Playing a Call of Duty campaign is a bit like watching a Jerry Bruckheimer movie. It is the mistakes in structure and balancing of the brand’s newest installement, Modern Warefare 2, though, that reveal that there is more to making this high octane power fantasy work, than blazing guns and everything on screen spontaniously errupting in flames.
What good editing does for movies, is sensitive pacing and clever signposting in video games. Mission design going hand in hand with smartly placed obsticles to slow down – or seemingly empty corridors to automatically accelerate the speed of events on screen by inviting the player to sprint or slide his way through the scene, make for the bread and butter of an exhilarating action campaign. Giving you the sensation of delightfull breathlessness of a good rollercoaster ride when the credits roll. However, struggling in this discipline often kills the thrill of the ride in it’s root, frustratingly bringing the breathtaking ride you originally came for to a pre-mature halt.
There is more to making this power fantasy work, than blazing guns and everything on screen spontaniously errupting in fire balls.
One important tool of this category are visual clues – small, often minor details placed within levels, subliminally showing the player where he is meant to go next – i.e. signposting. One trendy example for this are scrathmarks or stripes of color on cliffs and edges, that the player can grab on- or climb up to. Often placed in clear sight, while still unobtrusively blending in with the rest of the environment, breadcrumbs like these make it easier for the player to identify the critical path that drives the experience forward. One can easily imagine how messing this up, would instantly leave playsers bewildered, having them thinking too much about where to go next instead of having them blissfully engulfed in a high speed experience of smoke and mirrors.
Critically, Modern Warfare 2 struggles at exactly this too often. Opening up it’s levels in situations, where a more linear approach would have been the better choice. There is also a striking misunderstanding of the half life of certain gameplay ideas. Resulting in the game holding on to lengthy chase-, stealth-, or gunning sequences for far too long. Same accounts for features, that are meant to address the player’s political incorrectness – ending a mission immediately with a finger-pointing “naughty you!”-messege for example, when civilians are harmed in any way.
The game makes us feel dominated by its rules, boundries and harsh means to aggressivly keep us on track and only do what the developers had us intended to.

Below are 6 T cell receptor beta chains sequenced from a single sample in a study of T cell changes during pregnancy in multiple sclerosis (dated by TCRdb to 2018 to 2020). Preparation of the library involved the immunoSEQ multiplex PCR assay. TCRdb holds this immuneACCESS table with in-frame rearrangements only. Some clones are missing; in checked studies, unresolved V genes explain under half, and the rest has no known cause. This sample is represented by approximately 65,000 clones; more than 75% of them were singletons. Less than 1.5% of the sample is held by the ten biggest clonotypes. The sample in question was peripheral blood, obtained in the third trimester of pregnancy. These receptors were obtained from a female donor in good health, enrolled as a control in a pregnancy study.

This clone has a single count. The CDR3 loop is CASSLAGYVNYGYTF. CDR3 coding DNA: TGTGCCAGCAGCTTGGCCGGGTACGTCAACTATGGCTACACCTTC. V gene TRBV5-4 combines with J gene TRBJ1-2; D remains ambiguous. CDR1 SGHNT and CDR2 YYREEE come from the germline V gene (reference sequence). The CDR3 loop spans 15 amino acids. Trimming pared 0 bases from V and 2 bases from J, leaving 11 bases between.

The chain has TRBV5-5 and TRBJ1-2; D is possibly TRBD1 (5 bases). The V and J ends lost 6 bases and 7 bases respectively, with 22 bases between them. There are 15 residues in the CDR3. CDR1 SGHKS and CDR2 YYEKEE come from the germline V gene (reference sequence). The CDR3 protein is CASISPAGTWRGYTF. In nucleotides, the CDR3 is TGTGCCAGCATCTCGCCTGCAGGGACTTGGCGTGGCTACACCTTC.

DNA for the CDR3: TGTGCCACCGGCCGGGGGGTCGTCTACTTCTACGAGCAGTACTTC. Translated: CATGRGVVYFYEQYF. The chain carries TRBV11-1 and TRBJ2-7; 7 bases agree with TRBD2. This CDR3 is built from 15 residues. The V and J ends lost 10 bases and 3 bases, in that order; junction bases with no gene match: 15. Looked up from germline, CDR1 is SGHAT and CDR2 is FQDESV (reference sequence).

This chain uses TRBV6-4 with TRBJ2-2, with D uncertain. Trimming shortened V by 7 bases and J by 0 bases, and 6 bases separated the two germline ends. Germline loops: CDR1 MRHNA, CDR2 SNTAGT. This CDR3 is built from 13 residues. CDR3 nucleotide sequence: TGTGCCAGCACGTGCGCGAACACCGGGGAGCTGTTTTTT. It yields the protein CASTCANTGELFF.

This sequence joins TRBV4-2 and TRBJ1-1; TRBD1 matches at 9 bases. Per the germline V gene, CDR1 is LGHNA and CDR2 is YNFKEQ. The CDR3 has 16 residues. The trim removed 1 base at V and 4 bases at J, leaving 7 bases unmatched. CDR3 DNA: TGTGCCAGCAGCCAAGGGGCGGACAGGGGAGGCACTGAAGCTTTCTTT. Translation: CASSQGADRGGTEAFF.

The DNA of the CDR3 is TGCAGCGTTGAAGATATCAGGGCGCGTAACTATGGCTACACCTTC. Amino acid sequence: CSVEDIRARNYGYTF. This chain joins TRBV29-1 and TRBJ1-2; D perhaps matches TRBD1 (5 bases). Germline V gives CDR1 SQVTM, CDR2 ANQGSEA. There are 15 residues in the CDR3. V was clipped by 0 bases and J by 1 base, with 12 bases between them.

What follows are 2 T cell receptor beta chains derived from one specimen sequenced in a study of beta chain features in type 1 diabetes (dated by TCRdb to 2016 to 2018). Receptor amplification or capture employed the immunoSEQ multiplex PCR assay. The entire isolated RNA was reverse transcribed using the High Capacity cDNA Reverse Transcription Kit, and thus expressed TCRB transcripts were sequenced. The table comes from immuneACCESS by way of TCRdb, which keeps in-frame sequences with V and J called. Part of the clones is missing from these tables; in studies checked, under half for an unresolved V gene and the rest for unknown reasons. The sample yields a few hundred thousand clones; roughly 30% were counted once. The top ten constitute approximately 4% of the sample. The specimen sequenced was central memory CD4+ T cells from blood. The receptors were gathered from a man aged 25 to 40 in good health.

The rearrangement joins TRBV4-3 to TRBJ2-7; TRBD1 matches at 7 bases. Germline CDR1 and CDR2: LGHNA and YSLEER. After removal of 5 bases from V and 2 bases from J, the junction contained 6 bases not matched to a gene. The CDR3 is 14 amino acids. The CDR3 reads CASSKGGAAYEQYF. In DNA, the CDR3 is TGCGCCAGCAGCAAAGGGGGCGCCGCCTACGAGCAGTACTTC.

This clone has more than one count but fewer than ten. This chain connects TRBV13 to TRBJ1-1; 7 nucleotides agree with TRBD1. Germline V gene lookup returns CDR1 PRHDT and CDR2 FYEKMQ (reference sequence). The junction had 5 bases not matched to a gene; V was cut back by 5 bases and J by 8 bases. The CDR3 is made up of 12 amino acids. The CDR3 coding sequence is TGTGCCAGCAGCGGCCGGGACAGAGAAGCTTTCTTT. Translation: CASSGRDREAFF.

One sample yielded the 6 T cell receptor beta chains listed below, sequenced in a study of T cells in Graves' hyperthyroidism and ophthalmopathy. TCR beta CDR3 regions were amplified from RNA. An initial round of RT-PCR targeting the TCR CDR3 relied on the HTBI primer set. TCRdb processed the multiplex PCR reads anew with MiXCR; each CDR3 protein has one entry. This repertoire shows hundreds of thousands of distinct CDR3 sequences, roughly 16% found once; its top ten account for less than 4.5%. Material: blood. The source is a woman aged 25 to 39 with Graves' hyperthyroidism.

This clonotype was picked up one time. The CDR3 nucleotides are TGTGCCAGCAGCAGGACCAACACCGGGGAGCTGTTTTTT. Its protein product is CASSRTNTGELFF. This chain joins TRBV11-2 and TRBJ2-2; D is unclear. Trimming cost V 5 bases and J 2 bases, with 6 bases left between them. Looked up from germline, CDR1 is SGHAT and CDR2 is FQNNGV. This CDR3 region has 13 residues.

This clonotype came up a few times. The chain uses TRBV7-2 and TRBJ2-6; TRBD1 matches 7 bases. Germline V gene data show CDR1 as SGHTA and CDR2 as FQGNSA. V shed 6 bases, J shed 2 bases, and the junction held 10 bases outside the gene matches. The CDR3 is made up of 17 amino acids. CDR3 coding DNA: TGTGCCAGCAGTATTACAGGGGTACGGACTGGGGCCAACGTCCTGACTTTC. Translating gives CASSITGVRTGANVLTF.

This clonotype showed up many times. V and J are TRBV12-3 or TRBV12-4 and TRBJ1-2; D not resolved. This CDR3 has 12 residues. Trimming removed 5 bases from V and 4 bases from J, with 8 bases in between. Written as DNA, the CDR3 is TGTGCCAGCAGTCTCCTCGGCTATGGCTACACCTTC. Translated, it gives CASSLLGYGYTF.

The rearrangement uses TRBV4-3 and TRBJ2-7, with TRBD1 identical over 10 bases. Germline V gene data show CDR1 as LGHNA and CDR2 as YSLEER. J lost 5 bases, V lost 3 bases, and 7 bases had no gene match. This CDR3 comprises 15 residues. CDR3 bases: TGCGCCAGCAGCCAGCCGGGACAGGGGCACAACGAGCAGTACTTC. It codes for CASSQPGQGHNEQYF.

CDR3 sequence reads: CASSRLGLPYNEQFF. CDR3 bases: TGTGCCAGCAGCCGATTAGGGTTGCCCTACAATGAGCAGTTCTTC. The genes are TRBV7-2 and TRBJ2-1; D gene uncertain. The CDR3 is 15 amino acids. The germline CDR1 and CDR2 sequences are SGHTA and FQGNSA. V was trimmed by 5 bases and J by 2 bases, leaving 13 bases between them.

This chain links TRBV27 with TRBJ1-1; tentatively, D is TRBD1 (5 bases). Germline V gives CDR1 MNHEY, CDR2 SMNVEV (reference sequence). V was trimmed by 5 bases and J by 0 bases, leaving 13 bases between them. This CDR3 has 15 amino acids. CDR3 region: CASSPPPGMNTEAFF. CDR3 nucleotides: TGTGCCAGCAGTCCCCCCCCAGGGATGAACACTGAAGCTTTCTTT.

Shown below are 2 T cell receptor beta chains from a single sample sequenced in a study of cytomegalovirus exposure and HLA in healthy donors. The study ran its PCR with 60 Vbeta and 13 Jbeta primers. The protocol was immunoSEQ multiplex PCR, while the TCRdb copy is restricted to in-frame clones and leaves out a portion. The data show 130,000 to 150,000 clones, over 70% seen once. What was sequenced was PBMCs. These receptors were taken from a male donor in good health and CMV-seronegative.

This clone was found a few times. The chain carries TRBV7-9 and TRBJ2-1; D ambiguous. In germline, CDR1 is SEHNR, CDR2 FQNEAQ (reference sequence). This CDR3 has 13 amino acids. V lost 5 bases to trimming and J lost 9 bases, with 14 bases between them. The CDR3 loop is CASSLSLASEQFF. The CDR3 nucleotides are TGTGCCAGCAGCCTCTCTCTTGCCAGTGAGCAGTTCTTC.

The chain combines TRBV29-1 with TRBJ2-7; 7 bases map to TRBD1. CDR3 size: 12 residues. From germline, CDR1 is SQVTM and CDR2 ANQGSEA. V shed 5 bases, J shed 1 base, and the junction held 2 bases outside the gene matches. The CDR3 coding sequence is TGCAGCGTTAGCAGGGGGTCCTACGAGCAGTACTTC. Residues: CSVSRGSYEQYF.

At first glance this certainly looks like a well intended means to lay out a bare minimum of ethical groundwok in a game, that has often been critiqued for not caring too much about putting the events on screen into perspective. But having players be automatically reset to the beginning of a spy mission, where the game casts inconspicuous passers-by as undercover enemies – therefore making them look undistinguishable from civilians being sort of the point of the thrill – will make you wish for a more clever solution to a problem, that seems more like something that would have emerged in an overly anxious marketing meeting, rather than a design pitch, anyway. In this form however, the system makes our actions feel dominated by the game’s rules, boundries and harsh means to aggressivly keep us on track. Unintentionally trading player agency and thus the perception of power and heroism for control and direction. How much of a power fantasy can be expected to prevail with a structure so unflexible and flawed?
In a game that comes with the promise of the fantasy of being the savior of the world, the untouchable hero in this story, forcing us to re-live certain moments of the campaign over and over again, ultimately results in exactly the opposite. This, after all, not a Hitman game. Where trial and error makes for the core of the gameplay loop. An action packed shooter however should not primarily be about balancing risk and reward, exploration and finding the critical path of a mission through failure and optimization. It should rather be layed out for the player very clearly, allowing him to lay back and enjoy the ride.
The flawed rythm of the events on screen reminds us more of the chaotic mess of a musical performance by a class of eight yearolds.
In a nutshell then, Modern Warefare 2 too often confuses when it is appropriate to hold the players hand and when it is not. Instead, poor choices in mission- and level design slow down the rollercoaster ride the players actually entered this amusement park of guns and explosions for. The game’s pacing basically skips the beat on such a regular basis, that the flawed rythm of the events on screen reminds us more of the chaotic mess of a musical performance by a class of eight yearolds, than a perfectly choreographed spectacle of an Avicii concert – or Jerry Bruckheimer movie.